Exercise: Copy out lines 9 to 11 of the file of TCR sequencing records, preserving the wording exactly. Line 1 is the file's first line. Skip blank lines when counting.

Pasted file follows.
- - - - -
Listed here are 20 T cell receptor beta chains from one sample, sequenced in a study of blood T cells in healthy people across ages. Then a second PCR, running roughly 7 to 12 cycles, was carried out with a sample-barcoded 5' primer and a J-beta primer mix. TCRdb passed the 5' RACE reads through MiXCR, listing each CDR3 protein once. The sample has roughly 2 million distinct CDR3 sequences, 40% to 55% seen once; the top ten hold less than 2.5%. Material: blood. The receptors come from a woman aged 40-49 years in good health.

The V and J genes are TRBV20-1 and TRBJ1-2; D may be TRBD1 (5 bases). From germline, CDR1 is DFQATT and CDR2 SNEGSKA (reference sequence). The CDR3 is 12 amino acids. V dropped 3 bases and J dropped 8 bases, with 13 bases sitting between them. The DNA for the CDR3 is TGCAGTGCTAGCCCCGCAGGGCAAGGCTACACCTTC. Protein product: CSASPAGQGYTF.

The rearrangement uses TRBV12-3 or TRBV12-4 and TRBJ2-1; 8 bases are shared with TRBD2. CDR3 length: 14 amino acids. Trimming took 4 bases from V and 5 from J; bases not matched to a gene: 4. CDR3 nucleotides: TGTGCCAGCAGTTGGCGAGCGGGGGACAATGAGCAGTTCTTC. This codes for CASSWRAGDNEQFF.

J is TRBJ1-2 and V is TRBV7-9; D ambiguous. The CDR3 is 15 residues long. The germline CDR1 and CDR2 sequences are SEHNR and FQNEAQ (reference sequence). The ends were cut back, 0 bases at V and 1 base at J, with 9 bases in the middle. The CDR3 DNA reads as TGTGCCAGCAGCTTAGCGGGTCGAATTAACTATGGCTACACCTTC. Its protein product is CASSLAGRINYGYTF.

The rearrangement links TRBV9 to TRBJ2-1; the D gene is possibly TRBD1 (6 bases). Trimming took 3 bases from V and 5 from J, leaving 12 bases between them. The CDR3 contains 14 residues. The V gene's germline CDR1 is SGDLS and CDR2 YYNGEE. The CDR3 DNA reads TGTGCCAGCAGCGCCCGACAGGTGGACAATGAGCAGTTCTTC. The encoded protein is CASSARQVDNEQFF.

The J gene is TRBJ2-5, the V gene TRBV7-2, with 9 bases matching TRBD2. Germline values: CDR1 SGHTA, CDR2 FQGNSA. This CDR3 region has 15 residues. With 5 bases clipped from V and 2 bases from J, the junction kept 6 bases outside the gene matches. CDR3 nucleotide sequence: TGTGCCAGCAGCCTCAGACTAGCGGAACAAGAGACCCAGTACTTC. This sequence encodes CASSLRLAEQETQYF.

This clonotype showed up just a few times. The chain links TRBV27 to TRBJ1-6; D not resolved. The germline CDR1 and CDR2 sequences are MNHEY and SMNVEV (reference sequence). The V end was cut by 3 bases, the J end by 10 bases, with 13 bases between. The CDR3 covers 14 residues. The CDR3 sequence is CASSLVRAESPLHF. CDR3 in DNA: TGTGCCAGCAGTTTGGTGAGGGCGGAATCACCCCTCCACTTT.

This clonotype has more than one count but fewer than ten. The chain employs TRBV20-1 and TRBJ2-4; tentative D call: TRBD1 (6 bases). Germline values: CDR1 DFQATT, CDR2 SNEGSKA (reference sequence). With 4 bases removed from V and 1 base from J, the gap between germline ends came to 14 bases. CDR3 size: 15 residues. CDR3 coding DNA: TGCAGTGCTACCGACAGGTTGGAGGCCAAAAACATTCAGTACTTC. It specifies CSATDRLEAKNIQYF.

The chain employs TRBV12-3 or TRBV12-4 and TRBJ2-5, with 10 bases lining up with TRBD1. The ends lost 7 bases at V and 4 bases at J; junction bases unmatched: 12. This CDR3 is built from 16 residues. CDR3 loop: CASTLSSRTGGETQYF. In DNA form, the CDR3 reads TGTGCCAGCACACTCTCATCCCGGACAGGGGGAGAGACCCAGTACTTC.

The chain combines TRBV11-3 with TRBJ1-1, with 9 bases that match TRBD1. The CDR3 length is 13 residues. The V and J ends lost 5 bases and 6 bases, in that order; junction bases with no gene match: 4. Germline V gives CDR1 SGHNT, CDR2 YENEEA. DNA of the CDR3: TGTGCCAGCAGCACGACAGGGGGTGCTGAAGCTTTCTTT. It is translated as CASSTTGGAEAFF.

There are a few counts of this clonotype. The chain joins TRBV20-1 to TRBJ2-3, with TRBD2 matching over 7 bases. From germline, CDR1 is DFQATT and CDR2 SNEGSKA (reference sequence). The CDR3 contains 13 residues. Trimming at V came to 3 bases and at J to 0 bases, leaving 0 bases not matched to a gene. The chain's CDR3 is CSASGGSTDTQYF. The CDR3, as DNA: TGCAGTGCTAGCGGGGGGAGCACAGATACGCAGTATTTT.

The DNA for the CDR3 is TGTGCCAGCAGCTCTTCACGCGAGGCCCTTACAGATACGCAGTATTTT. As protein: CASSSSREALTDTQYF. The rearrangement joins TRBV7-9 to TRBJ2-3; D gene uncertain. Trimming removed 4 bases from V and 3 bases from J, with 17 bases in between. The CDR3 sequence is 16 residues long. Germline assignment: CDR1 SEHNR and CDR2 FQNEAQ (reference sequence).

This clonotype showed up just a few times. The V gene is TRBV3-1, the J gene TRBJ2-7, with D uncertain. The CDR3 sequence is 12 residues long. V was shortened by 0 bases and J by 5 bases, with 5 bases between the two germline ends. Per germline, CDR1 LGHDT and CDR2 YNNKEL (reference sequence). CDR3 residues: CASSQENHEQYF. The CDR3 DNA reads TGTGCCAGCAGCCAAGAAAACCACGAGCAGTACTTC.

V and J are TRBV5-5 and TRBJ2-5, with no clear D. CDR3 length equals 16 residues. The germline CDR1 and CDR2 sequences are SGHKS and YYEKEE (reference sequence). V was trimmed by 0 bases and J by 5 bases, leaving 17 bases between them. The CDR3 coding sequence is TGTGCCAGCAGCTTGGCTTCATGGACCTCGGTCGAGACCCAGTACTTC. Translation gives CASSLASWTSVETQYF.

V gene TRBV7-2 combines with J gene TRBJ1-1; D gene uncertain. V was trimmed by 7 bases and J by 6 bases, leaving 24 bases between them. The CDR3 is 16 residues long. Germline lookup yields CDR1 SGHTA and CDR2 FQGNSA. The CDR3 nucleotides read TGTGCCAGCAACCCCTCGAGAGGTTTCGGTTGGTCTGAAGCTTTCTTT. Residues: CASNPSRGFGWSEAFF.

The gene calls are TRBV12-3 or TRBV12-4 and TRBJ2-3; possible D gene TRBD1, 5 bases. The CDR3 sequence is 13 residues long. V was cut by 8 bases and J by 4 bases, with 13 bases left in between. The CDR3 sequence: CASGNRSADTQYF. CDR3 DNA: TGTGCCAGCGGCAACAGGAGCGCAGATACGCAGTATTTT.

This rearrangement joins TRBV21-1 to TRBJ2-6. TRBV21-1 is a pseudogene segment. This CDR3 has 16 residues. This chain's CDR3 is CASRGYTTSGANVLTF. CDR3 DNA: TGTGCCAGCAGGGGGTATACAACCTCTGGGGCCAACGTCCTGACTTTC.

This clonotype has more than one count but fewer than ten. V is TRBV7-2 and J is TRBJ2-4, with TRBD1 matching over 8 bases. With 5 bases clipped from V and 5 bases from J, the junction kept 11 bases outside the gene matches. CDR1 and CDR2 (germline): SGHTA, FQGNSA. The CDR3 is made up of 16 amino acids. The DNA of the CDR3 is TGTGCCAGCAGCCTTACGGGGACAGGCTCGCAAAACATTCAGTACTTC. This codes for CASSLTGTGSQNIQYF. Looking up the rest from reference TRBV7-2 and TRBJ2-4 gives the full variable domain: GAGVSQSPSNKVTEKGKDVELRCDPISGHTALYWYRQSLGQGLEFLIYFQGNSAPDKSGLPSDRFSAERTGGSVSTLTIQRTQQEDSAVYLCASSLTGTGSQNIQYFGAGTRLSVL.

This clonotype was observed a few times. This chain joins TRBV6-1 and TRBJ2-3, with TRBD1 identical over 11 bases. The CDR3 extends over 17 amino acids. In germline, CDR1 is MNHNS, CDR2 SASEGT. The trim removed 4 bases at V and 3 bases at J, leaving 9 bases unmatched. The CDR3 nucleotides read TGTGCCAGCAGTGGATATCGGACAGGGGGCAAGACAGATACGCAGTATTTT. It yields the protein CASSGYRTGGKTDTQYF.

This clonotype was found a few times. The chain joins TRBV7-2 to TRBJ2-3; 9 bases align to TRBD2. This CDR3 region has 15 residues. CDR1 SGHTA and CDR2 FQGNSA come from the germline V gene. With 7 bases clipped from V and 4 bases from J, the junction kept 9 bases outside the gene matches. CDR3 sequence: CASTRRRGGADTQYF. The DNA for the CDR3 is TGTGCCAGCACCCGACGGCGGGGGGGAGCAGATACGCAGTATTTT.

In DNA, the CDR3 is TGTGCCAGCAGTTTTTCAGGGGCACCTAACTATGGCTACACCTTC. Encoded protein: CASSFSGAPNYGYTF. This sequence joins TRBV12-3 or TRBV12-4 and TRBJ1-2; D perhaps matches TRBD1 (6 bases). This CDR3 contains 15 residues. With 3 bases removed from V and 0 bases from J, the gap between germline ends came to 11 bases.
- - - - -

The chain employs TRBV12-3 or TRBV12-4 and TRBJ2-5, with 10 bases lining up with TRBD1. The ends lost 7 bases at V and 4 bases at J; junction bases unmatched: 12. This CDR3 is built from 16 residues. CDR3 loop: CASTLSSRTGGETQYF. In DNA form, the CDR3 reads TGTGCCAGCACACTCTCATCCCGGACAGGGGGAGAGACCCAGTACTTC.

The chain combines TRBV11-3 with TRBJ1-1, with 9 bases that match TRBD1. The CDR3 length is 13 residues. The V and J ends lost 5 bases and 6 bases, in that order; junction bases with no gene match: 4. Germline V gives CDR1 SGHNT, CDR2 YENEEA. DNA of the CDR3: TGTGCCAGCAGCACGACAGGGGGTGCTGAAGCTTTCTTT. It is translated as CASSTTGGAEAFF.

There are a few counts of this clonotype. The chain joins TRBV20-1 to TRBJ2-3, with TRBD2 matching over 7 bases. From germline, CDR1 is DFQATT and CDR2 SNEGSKA (reference sequence). The CDR3 contains 13 residues. Trimming at V came to 3 bases and at J to 0 bases, leaving 0 bases not matched to a gene. The chain's CDR3 is CSASGGSTDTQYF. The CDR3, as DNA: TGCAGTGCTAGCGGGGGGAGCACAGATACGCAGTATTTT.